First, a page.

8 Tips For Happy Dogs At Christmas

8 Tips For Happy Dogs At Christmas Close-up portrait of a dog wearing reindeer‘s horns celebrating Christmas. Bone on a plate as a treat on served holiday table. Christmas vibes

Another year is nearly over and Christmas is just around the corner.

Lots of planning goes into Christmas Day and it’s a good idea to plan ahead for our dogs to be happy as well. Whilst most dogs are social, they do get tired at Christmas and just like children need a quiet, safe place to rest. Early planning will prevent stress when all the business of festivities begins.

1.Have a soft bed prepared in a laundry, crate or kennel area for them to sneak away to away from the festivities. This is particularly important if your dog is not comfortable around people

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2. Keep your dogs away from the table laden with goodies. Many of our Christmas foods can be toxic to dogs including alcohol, coffee, avocado, ham, raisins and nuts. Avoid adding leftover gravy and sauces to your dog’s dinner plate; they can be very rich and cause diarrhoea and vomiting

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3. Place a barrier around the Christmas tree to prevent swallowing of Christmas baubles which can cause a blockage if ingested. Similarly, toys often contain small pieces and batteries which can also be harmful if swallowed

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4. Get the kids involved, making some special dog biscuits and snuffle mats. These can be wrapped up under the tree for their own dogs or given as gifts to dogs of friends and family. Martha Stewart has some great recipes for yummy dog biscuits; see here

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5. Ice blocks made with stock or leftover meat are also a great idea, particularly on a hot Christmas Day.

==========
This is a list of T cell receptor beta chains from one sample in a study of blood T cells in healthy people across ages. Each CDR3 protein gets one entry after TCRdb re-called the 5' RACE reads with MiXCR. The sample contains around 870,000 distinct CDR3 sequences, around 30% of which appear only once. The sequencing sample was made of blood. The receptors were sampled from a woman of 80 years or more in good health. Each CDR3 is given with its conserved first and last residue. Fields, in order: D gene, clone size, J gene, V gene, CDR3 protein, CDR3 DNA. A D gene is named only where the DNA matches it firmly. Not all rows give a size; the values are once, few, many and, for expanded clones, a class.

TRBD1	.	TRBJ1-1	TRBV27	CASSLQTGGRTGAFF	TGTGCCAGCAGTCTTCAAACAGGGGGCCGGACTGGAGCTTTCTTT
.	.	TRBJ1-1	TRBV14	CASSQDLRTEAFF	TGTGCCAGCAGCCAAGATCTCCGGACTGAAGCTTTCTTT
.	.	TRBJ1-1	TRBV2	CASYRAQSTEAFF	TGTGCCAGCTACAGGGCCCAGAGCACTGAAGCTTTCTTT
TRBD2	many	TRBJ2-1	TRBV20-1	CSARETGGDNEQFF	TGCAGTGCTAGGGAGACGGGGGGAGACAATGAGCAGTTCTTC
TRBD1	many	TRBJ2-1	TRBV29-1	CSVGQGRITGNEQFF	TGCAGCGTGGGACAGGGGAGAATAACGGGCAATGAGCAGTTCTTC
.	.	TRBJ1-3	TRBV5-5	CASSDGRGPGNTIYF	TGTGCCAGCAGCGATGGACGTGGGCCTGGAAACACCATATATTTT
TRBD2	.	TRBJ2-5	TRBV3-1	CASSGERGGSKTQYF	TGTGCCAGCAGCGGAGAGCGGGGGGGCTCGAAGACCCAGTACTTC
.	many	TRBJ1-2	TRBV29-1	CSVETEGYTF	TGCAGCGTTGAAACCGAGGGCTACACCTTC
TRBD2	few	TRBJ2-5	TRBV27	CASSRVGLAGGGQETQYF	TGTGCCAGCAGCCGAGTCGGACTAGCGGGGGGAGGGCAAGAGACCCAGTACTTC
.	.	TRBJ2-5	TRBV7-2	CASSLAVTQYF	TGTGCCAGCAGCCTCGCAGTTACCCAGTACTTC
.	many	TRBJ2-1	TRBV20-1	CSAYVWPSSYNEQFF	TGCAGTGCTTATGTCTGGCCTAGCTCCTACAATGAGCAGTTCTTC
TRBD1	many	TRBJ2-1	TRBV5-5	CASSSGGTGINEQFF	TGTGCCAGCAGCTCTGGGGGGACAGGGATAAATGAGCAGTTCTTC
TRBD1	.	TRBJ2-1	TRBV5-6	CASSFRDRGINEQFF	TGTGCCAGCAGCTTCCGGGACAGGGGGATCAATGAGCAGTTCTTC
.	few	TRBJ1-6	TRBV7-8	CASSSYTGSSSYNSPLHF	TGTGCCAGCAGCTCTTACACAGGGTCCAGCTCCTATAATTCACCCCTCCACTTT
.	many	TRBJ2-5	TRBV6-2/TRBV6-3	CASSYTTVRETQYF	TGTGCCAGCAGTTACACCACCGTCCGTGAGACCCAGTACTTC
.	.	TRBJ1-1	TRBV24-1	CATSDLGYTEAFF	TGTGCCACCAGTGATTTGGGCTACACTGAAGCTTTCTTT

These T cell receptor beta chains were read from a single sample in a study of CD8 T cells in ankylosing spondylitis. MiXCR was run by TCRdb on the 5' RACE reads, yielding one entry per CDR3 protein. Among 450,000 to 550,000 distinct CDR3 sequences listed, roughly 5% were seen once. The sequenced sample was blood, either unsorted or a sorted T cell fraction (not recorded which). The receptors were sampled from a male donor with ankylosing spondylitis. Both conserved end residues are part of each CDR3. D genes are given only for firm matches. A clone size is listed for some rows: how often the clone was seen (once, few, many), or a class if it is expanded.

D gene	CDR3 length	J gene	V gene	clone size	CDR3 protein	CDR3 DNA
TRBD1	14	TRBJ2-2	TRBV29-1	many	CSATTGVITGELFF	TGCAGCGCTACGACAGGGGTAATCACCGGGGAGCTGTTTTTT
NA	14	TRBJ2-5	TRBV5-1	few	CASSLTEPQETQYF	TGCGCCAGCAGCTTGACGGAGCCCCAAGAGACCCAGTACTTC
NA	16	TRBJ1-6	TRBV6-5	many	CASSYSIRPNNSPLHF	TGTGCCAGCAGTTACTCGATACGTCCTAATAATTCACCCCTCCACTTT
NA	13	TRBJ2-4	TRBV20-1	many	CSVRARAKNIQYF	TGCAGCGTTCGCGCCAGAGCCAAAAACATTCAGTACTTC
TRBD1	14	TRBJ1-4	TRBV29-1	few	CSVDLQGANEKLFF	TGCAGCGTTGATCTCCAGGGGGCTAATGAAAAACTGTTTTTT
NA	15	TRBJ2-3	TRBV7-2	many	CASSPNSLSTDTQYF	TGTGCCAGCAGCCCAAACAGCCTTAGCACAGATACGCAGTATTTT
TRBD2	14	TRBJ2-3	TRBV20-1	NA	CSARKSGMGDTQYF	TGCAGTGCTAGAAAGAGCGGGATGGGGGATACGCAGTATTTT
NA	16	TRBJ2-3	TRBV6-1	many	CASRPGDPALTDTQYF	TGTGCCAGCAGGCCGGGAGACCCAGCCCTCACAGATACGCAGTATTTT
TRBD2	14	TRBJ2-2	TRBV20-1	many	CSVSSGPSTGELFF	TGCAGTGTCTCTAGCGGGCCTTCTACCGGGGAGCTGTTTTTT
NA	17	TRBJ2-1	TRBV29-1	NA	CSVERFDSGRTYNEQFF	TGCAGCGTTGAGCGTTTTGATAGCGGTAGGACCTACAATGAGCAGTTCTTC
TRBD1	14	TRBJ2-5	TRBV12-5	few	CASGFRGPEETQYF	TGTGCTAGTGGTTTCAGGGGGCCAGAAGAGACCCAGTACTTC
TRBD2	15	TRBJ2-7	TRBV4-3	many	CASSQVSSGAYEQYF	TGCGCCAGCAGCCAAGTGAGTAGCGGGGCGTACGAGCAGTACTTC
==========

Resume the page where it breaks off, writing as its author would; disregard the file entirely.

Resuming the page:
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6. Most visitors don’t like paw prints all over their good Christmas clothes so put your dog behind a baby gate – or outside – when visitors first arrive. Give them a snuffle mat covered in kibble or small cat treats to keep them occupied while you are greeting your family members

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7. There are many wonderful toys available for our dogs at Christmas. Always consider the size of the toy to prevent choking hazards and ensure you have a toy for each dog if you have multiple dogs. Keep dogs separate when there is food around and ask children to leave them alone when eating as well

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8. Preparation and management can help keep our dogs safe over the festive season. Hospital visits are expensive and I’m sure our lovely Vets would rather be at home with their families as well. Don’t hesitate to contact your Vet clinic however if you have any concerns regarding your dogs’ health at any time

Merry Christmas! I hope Santa is good to you and your dogs!

 

  • Beautiful Labrador retriever playing with Christmas balls, isolated on white background

  • A boston terrier dog reaching for the Christmas cookies

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Debra Coleman

Debi is a professional dog trainer and behaviour specialist. Her passion is to help caregivers of family pet dogs build lasting relationships through education and understanding. Debi is a force free accredited professional who also trains and assesses therapy dogs and Psychiatric Assistance dogs throughout Central West NSW

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